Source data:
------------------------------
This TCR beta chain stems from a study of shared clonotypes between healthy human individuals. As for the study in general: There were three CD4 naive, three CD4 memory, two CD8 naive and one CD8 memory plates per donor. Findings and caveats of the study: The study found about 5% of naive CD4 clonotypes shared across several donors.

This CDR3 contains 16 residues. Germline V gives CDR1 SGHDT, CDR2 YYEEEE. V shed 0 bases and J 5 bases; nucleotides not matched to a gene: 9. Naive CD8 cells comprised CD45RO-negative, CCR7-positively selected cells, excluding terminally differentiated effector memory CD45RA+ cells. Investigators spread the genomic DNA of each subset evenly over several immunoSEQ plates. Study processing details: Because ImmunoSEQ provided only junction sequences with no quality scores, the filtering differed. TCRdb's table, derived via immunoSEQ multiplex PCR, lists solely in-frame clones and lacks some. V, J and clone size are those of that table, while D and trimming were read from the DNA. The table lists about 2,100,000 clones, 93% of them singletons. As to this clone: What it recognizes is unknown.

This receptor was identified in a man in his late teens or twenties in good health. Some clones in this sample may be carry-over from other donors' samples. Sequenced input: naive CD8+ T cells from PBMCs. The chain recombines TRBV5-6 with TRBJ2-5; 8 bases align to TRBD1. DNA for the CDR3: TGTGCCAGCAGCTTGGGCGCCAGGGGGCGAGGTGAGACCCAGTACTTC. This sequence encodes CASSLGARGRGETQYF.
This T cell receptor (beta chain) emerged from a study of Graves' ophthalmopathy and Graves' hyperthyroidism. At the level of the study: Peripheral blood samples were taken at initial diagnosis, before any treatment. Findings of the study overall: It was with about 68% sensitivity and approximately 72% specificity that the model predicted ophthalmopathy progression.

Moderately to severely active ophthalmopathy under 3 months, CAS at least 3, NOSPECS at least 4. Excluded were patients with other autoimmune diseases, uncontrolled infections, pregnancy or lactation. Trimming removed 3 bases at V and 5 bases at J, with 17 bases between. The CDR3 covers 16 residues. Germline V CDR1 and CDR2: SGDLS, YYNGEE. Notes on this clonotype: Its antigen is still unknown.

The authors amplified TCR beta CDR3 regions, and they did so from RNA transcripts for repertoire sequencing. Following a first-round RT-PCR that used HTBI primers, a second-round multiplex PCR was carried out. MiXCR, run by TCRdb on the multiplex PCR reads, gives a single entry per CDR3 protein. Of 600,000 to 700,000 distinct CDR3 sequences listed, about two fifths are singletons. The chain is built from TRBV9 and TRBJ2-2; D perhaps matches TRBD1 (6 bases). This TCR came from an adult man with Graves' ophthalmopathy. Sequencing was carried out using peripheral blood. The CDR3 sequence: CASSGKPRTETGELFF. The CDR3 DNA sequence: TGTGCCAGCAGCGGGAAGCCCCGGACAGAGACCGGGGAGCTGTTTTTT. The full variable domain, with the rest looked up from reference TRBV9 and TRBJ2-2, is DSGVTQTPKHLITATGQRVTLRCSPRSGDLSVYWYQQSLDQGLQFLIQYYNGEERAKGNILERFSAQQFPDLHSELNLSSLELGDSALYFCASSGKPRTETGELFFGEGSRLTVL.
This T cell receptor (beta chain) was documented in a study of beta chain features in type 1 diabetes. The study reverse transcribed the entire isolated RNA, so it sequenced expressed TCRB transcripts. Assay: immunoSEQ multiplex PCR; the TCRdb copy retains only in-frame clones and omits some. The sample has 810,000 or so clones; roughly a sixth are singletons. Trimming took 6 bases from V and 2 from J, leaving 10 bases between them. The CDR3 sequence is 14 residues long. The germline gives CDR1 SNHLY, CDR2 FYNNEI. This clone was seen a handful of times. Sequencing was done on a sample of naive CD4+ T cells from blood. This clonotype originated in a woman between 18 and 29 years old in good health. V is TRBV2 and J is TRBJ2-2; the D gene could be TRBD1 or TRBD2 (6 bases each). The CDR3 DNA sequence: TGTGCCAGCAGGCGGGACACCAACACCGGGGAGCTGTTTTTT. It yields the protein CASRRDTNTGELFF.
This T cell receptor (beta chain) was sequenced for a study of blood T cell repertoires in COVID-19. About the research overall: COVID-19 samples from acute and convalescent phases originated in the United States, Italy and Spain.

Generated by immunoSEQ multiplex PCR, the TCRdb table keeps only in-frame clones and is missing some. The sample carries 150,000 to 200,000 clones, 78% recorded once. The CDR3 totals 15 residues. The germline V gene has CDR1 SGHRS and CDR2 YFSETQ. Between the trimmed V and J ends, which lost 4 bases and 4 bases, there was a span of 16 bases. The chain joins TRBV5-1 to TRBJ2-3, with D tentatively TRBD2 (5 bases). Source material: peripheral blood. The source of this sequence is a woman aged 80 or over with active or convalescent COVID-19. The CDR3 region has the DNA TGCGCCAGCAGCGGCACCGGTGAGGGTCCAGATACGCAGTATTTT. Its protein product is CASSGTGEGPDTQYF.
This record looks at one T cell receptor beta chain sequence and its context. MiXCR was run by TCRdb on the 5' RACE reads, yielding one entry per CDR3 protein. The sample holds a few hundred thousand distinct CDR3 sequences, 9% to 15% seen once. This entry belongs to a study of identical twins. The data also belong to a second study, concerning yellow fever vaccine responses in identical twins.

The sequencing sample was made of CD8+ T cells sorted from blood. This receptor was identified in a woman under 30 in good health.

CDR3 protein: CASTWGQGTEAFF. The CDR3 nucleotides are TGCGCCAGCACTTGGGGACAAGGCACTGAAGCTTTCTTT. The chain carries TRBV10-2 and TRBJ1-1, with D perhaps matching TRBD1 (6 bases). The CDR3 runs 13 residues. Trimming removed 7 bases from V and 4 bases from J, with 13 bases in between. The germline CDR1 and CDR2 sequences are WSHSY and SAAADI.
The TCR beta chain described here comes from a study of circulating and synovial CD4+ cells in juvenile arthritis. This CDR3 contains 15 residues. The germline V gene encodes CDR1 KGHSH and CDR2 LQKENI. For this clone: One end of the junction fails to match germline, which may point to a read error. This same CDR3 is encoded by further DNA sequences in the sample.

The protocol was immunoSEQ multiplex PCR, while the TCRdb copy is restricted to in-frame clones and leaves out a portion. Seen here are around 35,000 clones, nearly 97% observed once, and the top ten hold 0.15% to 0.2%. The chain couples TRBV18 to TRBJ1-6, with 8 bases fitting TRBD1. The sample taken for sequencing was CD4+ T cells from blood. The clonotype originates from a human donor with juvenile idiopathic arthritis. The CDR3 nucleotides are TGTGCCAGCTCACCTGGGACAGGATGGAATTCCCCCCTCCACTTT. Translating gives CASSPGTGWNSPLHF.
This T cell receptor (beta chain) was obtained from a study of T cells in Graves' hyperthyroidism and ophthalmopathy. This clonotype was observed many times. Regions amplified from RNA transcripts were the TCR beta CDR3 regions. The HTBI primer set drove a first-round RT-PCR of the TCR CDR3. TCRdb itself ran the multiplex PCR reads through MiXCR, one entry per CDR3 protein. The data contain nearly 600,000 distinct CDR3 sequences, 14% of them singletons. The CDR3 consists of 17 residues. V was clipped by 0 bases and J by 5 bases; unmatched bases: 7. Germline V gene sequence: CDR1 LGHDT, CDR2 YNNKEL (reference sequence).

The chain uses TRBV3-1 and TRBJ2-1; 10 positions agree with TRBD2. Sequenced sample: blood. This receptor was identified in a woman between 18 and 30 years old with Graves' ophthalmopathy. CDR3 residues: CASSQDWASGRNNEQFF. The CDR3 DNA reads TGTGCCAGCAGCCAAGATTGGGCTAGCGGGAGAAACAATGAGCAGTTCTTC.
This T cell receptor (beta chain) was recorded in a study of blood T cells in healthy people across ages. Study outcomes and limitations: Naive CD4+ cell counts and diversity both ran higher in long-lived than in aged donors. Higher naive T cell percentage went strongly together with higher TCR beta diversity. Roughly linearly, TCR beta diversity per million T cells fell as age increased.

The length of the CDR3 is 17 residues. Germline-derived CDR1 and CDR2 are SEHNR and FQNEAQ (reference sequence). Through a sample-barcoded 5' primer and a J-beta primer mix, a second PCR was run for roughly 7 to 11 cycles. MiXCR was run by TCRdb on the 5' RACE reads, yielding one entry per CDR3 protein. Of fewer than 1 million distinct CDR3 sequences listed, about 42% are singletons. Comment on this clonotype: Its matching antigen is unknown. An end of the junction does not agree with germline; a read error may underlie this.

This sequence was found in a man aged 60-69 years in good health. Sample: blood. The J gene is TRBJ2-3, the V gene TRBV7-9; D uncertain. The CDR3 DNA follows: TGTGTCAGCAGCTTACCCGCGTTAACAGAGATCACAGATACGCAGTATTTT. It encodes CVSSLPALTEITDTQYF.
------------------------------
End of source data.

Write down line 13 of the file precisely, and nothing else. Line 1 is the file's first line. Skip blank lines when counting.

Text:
The TCR beta chain described here comes from a study of circulating and synovial CD4+ cells in juvenile arthritis. This CDR3 contains 15 residues. The germline V gene encodes CDR1 KGHSH and CDR2 LQKENI. For this clone: One end of the junction fails to match germline, which may point to a read error. This same CDR3 is encoded by further DNA sequences in the sample.